Best-known for white sand beaches, swaying palm trees, and world-class surfing, Sumba is one of the least-visited islands in all of Indonesia. Unlike the other islands in Indonesia, Sumba is not volcanic, and the locals here breed horses - a unique custom rare in Southeast Asia. Legend tells of a stash of gold hidden by the Imperial Japanese Army on the island during World War II, though it has yet to be found.
Because of the equestrian tradition of the local people, many of Sumba's activities and attractions center around horses, from the dynamic Pasola festival, where tribesmen conduct bloody, mock battles from horseback, to horse riding along the beaches and jungle paths of the island.
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Because of Sumba’s unique terrain and long equestrian traditions, horseback riding is an excellent way to see the island. From Nihiwatu Resort, one can take a ride along the beach and continue along jungle paths that meander through local villages.
Sometime between February and March of each year, Sumba hosts the exciting Pasola festival, a series of contests that originated as rituals to please the spirits of the harvest. The festivities include boxing matches, where contestants bind their hands in grass, and a battle between mounted horsemen, who use blunt spears. Because of the sheer scale of Pasola, blood and injuries are common, and deaths sometimes occur.
Visit a series of intriguing stone megaliths used in local burial practices; these monoliths are of varying age, with the most recent of them constructed in 1926. Many of these tombs are adorned with carvings of local chiefs and their families, as well as that of local animals, including horses, buffalo and cockerels.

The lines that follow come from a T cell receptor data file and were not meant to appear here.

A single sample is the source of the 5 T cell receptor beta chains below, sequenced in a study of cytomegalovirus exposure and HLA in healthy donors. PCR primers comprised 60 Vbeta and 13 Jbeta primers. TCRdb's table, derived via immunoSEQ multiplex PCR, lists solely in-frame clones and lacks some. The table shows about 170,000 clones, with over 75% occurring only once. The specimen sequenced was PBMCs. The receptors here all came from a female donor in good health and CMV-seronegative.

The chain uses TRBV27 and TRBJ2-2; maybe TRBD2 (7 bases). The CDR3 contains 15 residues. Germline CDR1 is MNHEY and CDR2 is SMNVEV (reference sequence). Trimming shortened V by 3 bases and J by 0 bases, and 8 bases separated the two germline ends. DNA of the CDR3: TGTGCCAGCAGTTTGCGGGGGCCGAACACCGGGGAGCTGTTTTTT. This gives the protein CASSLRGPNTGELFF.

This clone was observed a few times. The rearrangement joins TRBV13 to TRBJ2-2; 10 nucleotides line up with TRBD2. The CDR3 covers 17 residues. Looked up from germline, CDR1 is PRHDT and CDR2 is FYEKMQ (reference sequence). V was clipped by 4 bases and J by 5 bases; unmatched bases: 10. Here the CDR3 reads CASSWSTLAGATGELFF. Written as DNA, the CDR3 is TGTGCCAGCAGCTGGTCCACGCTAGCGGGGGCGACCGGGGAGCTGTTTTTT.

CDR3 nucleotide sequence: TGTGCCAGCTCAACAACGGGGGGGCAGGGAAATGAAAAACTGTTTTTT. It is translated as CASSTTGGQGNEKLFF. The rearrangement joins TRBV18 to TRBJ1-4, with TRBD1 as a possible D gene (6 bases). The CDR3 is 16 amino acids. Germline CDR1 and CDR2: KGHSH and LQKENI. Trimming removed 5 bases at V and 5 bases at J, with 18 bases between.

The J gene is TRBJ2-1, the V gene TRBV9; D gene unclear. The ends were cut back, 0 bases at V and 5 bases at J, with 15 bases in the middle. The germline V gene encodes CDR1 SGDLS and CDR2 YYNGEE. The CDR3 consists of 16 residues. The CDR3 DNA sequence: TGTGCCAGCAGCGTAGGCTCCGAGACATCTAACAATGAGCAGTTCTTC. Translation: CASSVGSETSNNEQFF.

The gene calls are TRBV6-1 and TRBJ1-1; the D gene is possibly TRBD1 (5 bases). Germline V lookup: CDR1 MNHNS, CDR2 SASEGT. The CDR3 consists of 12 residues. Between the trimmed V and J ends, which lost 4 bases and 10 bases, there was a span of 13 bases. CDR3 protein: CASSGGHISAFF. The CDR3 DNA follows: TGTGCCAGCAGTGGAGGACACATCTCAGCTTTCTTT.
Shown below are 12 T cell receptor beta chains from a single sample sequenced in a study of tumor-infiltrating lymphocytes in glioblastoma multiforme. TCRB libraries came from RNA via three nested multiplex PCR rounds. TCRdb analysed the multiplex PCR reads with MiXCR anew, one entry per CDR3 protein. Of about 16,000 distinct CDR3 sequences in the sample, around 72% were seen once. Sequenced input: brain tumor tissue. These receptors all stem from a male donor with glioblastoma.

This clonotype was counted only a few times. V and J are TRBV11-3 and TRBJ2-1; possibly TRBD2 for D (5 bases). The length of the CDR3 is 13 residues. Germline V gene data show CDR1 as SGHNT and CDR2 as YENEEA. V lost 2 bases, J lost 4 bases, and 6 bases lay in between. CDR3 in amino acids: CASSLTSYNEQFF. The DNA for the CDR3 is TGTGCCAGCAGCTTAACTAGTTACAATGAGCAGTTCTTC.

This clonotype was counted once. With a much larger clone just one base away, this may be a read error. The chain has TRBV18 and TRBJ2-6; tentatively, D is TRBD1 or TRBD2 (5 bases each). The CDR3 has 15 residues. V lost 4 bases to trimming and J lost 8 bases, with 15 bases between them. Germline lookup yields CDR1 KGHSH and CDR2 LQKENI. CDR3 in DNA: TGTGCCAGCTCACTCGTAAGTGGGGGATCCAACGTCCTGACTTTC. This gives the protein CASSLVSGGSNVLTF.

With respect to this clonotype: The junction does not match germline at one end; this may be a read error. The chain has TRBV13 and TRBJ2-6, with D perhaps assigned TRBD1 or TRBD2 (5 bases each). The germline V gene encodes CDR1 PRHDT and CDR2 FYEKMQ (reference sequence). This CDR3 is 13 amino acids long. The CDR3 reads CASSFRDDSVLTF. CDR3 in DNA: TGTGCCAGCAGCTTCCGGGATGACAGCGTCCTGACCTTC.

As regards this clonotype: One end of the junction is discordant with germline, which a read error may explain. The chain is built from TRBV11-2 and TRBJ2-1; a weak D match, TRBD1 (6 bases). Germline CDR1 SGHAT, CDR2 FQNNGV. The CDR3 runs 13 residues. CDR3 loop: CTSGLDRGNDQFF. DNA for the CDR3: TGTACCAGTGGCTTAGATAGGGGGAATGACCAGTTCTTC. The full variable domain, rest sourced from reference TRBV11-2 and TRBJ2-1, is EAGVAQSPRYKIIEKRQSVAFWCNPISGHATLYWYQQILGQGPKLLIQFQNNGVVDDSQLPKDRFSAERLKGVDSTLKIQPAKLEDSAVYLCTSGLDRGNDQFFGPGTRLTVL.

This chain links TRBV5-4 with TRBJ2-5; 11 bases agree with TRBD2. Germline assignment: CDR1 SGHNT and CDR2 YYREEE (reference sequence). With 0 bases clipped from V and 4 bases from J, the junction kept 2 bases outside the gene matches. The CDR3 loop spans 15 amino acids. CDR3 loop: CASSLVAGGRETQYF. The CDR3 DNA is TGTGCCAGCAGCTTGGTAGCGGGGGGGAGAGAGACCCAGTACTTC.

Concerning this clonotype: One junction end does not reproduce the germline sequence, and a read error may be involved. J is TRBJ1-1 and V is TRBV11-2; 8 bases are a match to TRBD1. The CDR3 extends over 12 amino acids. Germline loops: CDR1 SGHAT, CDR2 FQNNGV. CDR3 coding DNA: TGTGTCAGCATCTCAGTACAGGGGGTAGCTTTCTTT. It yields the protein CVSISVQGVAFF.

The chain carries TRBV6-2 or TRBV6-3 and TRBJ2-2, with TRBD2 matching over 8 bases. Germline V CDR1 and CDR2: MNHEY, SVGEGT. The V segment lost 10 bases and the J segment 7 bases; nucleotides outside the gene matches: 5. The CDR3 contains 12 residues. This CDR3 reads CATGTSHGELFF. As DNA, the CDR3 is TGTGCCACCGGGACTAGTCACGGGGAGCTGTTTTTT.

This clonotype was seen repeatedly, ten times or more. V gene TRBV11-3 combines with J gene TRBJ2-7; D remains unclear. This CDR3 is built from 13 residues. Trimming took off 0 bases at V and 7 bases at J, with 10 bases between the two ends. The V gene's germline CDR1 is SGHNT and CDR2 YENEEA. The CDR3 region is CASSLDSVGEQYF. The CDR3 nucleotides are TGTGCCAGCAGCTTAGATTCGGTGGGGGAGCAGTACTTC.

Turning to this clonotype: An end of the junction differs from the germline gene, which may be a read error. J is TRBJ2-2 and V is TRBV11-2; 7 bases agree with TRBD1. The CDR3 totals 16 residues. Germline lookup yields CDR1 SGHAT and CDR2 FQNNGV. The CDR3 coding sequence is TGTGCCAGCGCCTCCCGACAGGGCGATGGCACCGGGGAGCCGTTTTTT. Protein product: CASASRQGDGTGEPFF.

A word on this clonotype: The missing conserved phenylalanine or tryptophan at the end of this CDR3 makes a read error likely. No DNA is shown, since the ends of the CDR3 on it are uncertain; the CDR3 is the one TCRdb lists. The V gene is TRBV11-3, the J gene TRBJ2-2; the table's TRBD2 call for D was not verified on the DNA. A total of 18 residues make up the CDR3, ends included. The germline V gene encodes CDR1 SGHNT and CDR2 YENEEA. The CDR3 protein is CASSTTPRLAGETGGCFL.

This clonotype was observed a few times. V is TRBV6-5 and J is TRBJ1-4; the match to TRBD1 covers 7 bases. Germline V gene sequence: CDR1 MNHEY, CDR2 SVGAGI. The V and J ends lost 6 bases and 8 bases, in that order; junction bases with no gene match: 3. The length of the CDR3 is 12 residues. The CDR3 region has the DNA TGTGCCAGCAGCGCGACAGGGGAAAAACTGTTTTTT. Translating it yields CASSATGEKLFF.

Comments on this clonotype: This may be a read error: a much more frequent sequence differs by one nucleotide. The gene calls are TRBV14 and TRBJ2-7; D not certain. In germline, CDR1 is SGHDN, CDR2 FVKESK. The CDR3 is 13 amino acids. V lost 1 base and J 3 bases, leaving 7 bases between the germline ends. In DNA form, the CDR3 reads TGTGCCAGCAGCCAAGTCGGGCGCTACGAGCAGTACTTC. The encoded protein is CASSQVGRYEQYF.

Sumba is known for some of the best surfing in the world. There are small waves suited for novices, as well as excellent point breaks along the white sandy beaches.
Visit a traditional Sumba village and learn about their cultural practices and crafts, among them ikat weaving, traditional methods of construction, wedding customs, and funeral rites. Ikat is particularly interesting; a regional style of weaving, ikat is so elaborate that some pieces may take up to two years to complete. Visitors may commission an ikat design, which can be sent to them once completed.
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With Remote Lands you'll travel with people who have made Asia the solitary focus of their own lifelong adventure. As our guest, in the continent that our north American founders Catherine and Jay have adored and explored for decades, you'll discover Asia on a journey that is completely, authentically your own, adapted from our own remarkable experiences and adventures over the years.
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